Amazon workers look for justice from a business-friendly Supreme Court

A case involving payment for time spent waiting in line heads to the highest court. Isn't this what unions are for?

Published March 3, 2014 9:51PM (EST)

  (AP/Ross Franklin)
(AP/Ross Franklin)

Reuters reports that the Supreme Court will decide whether companies such as Amazon "must pay workers for the time they spend waiting to clear security checks at the end of their work shifts."

Temporary workers at Amazon warehouses can spend as long as 30 minutes waiting to get through security checks. Since the security checks are designed as a theft-prevention measure, reasonable people might consider them a part of the regular Amazon warehouse workday. Integrity Solutions Staffing, an Amazon contractor, disagrees.

"Security screenings are indistinguishable from many other tasks that have been found non-compensable under the Fair Labor Standards Act, such as waiting to punch in and out on the time clock, walking from the parking lot to the work place, waiting to pick up a paycheck, or waiting to pick up protective gear before donning it for a work shift," Integrity wrote in a brief to the court.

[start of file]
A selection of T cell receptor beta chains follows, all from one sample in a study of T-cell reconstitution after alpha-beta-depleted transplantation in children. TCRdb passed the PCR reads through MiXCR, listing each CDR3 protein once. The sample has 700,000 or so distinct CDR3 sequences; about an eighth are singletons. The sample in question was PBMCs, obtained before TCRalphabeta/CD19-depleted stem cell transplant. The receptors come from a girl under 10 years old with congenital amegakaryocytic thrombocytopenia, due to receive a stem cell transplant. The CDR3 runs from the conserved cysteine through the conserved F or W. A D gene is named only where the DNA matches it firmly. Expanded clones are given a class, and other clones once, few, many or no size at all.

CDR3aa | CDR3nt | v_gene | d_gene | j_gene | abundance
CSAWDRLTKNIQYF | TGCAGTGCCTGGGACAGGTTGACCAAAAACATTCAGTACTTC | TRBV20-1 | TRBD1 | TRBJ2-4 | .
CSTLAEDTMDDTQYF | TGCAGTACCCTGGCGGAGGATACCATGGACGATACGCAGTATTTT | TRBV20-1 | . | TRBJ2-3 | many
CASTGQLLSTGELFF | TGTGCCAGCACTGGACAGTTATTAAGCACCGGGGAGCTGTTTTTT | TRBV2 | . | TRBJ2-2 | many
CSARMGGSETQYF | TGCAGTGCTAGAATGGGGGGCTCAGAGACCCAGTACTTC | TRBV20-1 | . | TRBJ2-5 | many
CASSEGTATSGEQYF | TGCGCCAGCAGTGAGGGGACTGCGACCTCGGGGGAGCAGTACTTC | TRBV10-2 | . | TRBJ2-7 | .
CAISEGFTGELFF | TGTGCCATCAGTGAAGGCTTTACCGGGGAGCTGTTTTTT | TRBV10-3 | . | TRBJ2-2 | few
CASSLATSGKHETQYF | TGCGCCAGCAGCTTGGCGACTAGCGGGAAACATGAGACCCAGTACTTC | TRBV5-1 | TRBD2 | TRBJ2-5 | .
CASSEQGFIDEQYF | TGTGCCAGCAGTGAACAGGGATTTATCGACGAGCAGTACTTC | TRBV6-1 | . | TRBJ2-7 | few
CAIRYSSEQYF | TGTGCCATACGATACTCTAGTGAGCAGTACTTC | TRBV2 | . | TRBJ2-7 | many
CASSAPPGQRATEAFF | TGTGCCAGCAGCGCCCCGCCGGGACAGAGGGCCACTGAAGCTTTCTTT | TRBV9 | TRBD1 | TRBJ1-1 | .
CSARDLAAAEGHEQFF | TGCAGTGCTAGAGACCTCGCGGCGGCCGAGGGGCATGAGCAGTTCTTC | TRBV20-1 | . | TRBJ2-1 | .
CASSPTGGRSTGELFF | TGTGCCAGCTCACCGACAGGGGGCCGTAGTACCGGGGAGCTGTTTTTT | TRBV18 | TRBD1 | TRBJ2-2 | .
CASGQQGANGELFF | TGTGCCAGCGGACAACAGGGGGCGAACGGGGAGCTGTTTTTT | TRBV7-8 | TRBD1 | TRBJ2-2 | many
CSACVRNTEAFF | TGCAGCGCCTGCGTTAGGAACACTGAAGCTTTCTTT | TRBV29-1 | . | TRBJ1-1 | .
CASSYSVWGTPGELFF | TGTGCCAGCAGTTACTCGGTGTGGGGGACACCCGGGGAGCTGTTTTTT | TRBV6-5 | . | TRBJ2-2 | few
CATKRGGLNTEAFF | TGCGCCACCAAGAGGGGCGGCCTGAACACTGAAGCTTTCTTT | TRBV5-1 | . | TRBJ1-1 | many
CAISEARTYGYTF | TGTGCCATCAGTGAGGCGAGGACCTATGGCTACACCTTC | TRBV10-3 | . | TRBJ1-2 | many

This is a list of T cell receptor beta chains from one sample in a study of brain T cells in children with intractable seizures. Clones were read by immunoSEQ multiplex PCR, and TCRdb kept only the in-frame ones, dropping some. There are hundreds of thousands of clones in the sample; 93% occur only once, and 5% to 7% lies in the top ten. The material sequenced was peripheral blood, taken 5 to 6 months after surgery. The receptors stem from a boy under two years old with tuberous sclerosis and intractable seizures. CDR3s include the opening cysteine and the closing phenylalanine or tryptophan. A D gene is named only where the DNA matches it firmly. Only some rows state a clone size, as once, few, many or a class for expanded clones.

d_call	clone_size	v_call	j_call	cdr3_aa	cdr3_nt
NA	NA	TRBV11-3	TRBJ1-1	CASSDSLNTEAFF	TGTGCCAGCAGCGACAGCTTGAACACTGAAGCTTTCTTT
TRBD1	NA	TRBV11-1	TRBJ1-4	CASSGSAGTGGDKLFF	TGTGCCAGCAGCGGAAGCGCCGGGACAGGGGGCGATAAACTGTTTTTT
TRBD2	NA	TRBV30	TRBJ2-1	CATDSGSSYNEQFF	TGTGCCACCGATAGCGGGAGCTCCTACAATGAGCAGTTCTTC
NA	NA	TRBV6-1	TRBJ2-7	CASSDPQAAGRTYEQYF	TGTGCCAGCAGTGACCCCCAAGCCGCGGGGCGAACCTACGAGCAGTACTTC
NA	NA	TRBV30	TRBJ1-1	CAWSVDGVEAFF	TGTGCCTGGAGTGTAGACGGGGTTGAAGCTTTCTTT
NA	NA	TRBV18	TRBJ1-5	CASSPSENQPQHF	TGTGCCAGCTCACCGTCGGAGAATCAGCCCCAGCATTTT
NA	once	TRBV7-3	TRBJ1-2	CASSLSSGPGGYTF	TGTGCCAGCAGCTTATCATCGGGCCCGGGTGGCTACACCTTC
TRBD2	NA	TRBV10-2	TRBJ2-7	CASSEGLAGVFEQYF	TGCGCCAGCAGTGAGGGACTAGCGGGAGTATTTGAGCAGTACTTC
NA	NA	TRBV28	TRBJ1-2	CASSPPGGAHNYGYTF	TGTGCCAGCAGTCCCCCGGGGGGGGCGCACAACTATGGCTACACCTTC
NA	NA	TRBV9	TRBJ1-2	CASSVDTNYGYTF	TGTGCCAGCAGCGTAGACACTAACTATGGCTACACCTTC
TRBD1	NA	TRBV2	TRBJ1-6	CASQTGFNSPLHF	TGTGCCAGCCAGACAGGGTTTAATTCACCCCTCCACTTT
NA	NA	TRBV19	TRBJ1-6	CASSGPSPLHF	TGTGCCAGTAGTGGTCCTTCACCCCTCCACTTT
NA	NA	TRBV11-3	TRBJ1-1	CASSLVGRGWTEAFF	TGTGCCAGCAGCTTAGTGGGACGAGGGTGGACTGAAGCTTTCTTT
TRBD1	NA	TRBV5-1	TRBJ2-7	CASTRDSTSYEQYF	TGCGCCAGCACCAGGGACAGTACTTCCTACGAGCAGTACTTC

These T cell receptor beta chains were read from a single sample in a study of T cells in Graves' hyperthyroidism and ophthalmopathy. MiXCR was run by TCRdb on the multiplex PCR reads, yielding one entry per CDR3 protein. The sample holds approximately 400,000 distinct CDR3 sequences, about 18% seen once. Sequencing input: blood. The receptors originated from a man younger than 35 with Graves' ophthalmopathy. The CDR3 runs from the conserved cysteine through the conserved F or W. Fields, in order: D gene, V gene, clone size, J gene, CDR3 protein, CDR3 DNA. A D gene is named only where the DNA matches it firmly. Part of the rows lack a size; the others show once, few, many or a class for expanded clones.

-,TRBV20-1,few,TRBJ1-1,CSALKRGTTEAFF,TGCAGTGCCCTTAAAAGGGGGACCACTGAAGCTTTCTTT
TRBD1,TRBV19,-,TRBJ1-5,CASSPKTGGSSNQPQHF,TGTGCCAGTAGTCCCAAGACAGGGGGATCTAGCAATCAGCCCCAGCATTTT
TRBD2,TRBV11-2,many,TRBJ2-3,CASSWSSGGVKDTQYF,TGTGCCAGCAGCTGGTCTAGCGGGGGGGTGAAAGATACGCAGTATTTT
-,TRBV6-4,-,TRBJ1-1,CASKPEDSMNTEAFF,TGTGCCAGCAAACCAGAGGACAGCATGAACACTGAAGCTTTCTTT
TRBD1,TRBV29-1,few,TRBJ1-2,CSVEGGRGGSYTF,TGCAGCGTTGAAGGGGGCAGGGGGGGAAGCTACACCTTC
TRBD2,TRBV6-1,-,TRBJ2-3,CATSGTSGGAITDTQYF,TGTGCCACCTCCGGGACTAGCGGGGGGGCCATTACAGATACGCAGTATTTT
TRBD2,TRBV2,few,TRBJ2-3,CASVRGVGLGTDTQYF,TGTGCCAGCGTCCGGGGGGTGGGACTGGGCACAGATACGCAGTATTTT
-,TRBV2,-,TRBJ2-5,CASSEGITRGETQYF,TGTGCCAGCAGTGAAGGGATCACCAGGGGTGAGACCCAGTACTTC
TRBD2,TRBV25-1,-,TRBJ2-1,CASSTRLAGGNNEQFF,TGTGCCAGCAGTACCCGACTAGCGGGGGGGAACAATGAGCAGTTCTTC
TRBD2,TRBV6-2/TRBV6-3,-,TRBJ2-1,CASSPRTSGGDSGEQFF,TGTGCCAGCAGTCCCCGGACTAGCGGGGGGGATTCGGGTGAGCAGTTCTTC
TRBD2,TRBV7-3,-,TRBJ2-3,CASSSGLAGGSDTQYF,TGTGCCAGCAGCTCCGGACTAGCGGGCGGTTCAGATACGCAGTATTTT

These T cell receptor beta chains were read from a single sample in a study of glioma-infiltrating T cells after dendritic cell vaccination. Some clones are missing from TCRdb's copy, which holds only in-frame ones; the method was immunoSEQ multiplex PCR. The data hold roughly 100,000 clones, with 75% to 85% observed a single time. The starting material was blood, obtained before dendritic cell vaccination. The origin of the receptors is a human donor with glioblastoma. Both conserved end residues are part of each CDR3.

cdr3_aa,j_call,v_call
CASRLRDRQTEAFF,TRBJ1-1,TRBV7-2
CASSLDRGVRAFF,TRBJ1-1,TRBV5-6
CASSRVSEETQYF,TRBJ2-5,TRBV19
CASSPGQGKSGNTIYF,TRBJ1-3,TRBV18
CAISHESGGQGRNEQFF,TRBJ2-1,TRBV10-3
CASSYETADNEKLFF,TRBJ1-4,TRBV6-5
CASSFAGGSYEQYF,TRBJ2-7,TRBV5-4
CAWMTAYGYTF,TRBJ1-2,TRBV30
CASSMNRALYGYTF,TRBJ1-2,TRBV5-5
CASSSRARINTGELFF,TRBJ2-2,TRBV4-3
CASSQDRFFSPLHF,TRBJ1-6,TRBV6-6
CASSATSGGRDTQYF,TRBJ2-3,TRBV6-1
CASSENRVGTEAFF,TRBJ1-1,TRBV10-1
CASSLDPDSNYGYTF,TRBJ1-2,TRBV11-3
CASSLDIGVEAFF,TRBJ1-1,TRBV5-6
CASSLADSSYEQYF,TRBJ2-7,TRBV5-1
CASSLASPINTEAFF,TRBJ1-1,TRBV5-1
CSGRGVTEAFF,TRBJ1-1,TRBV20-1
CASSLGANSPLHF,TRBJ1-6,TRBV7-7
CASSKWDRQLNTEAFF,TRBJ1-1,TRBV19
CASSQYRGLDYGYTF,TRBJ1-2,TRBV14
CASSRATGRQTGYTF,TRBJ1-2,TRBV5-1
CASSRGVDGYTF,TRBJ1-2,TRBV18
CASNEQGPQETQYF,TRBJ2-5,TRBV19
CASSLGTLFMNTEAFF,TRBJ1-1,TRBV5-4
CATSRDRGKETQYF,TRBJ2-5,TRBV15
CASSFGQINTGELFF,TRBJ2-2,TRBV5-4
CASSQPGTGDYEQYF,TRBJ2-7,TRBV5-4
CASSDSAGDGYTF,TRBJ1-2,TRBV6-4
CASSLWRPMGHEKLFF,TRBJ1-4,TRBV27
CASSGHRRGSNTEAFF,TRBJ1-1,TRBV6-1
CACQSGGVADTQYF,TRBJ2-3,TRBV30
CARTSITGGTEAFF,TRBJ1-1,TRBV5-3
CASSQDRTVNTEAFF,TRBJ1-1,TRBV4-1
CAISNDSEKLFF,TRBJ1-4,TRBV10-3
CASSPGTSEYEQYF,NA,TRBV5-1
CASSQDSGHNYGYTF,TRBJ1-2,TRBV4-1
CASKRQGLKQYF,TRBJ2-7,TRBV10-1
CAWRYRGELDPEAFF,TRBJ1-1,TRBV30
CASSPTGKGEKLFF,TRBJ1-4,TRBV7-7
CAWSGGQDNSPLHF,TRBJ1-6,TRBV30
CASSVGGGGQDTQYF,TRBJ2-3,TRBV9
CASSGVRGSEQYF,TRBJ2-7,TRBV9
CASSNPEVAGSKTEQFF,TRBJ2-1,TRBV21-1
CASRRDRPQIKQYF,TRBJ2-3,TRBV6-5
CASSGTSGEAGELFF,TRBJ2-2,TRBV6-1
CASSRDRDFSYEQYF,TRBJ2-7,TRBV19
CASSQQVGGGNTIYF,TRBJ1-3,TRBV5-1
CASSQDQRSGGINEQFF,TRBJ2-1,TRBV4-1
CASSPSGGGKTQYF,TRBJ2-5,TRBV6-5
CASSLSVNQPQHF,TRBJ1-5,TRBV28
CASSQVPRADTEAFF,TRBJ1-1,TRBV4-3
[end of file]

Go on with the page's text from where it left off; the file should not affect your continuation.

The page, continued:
There are two points to make about this argument. The first is, just because a whole bunch of other ways in which employers are screwing workers have been found legal doesn't mean we should automatically extend the exploitation.

But secondly, and more importantly, this kind of nickel-and-dime profit shaving is exactly the kind of thing that, in the past, would be part of a negotiated settlement between a strong union and a massive employer like Amazon (or Integrity.) But since there are no strong unions in the tech sector, workers have no alternative but to go the courts. And if they pursue their grievances to the ultimate level, they end up before a Supreme Court stacked with business-friendly justices.

The more we know about labor conditions in Amazon's warehouses, the worse it gets. Now we can add to all the other indignities the humiliation of standing in line -- without pay -- to prove that you are not a thief, and the unlikelihood that John G. Roberts' Supreme Court will do anything about it.

By Andrew Leonard

Andrew Leonard is a staff writer at Salon. On Twitter, @koxinga21.

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Amazon Labor Labor Conditions Security Checks Supreme Court Workers